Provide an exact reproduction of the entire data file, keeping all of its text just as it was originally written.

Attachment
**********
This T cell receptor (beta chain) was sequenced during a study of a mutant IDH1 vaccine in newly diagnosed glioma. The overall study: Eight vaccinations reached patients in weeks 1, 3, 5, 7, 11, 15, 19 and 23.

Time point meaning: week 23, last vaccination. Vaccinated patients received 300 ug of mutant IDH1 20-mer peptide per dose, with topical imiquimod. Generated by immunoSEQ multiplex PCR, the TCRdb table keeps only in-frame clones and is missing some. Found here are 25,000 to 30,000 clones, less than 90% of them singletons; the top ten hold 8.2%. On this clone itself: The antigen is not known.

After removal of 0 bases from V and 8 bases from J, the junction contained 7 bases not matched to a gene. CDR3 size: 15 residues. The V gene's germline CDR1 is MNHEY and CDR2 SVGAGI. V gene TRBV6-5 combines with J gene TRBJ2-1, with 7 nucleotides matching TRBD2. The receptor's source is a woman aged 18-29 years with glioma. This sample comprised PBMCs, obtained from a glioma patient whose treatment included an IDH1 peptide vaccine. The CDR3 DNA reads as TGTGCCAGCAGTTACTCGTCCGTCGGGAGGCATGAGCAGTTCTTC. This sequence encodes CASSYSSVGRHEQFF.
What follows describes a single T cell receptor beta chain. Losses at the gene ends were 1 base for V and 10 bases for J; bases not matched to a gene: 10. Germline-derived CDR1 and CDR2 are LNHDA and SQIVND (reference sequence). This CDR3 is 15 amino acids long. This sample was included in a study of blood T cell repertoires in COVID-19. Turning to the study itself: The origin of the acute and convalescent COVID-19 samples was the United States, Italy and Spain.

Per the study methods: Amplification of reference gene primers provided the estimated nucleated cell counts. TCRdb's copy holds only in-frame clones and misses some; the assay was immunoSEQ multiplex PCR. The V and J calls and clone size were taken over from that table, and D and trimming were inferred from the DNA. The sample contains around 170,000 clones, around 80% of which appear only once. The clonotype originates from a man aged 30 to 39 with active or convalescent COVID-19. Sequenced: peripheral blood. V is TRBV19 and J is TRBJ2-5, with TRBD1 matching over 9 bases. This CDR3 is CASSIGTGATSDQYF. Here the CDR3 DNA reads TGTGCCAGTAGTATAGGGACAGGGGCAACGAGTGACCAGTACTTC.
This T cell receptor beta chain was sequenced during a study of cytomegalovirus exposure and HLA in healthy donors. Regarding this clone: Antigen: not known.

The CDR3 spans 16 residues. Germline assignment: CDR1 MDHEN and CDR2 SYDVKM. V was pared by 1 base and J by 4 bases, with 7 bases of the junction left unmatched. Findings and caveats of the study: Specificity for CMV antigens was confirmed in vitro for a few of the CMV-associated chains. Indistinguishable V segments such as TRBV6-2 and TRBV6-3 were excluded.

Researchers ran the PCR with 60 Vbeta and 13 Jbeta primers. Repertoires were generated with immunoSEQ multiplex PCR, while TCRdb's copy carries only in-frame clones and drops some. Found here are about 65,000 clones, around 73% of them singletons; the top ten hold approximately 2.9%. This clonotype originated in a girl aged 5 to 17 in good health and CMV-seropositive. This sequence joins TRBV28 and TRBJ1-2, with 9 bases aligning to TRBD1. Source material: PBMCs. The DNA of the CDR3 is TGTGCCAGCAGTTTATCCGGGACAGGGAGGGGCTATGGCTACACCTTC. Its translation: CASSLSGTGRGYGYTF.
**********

This T cell receptor (beta chain) was sequenced during a study of a mutant IDH1 vaccine in newly diagnosed glioma. The overall study: Eight vaccinations reached patients in weeks 1, 3, 5, 7, 11, 15, 19 and 23.

Time point meaning: week 23, last vaccination. Vaccinated patients received 300 ug of mutant IDH1 20-mer peptide per dose, with topical imiquimod. Generated by immunoSEQ multiplex PCR, the TCRdb table keeps only in-frame clones and is missing some. Found here are 25,000 to 30,000 clones, less than 90% of them singletons; the top ten hold 8.2%. On this clone itself: The antigen is not known.

After removal of 0 bases from V and 8 bases from J, the junction contained 7 bases not matched to a gene. CDR3 size: 15 residues. The V gene's germline CDR1 is MNHEY and CDR2 SVGAGI. V gene TRBV6-5 combines with J gene TRBJ2-1, with 7 nucleotides matching TRBD2. The receptor's source is a woman aged 18-29 years with glioma. This sample comprised PBMCs, obtained from a glioma patient whose treatment included an IDH1 peptide vaccine. The CDR3 DNA reads as TGTGCCAGCAGTTACTCGTCCGTCGGGAGGCATGAGCAGTTCTTC. This sequence encodes CASSYSSVGRHEQFF.
What follows describes a single T cell receptor beta chain. Losses at the gene ends were 1 base for V and 10 bases for J; bases not matched to a gene: 10. Germline-derived CDR1 and CDR2 are LNHDA and SQIVND (reference sequence). This CDR3 is 15 amino acids long. This sample was included in a study of blood T cell repertoires in COVID-19. Turning to the study itself: The origin of the acute and convalescent COVID-19 samples was the United States, Italy and Spain.

Per the study methods: Amplification of reference gene primers provided the estimated nucleated cell counts. TCRdb's copy holds only in-frame clones and misses some; the assay was immunoSEQ multiplex PCR. The V and J calls and clone size were taken over from that table, and D and trimming were inferred from the DNA. The sample contains around 170,000 clones, around 80% of which appear only once. The clonotype originates from a man aged 30 to 39 with active or convalescent COVID-19. Sequenced: peripheral blood. V is TRBV19 and J is TRBJ2-5, with TRBD1 matching over 9 bases. This CDR3 is CASSIGTGATSDQYF. Here the CDR3 DNA reads TGTGCCAGTAGTATAGGGACAGGGGCAACGAGTGACCAGTACTTC.
This T cell receptor beta chain was sequenced during a study of cytomegalovirus exposure and HLA in healthy donors. Regarding this clone: Antigen: not known.

The CDR3 spans 16 residues. Germline assignment: CDR1 MDHEN and CDR2 SYDVKM. V was pared by 1 base and J by 4 bases, with 7 bases of the junction left unmatched. Findings and caveats of the study: Specificity for CMV antigens was confirmed in vitro for a few of the CMV-associated chains. Indistinguishable V segments such as TRBV6-2 and TRBV6-3 were excluded.

Researchers ran the PCR with 60 Vbeta and 13 Jbeta primers. Repertoires were generated with immunoSEQ multiplex PCR, while TCRdb's copy carries only in-frame clones and drops some. Found here are about 65,000 clones, around 73% of them singletons; the top ten hold approximately 2.9%. This clonotype originated in a girl aged 5 to 17 in good health and CMV-seropositive. This sequence joins TRBV28 and TRBJ1-2, with 9 bases aligning to TRBD1. Source material: PBMCs. The DNA of the CDR3 is TGTGCCAGCAGTTTATCCGGGACAGGGAGGGGCTATGGCTACACCTTC. Its translation: CASSLSGTGRGYGYTF.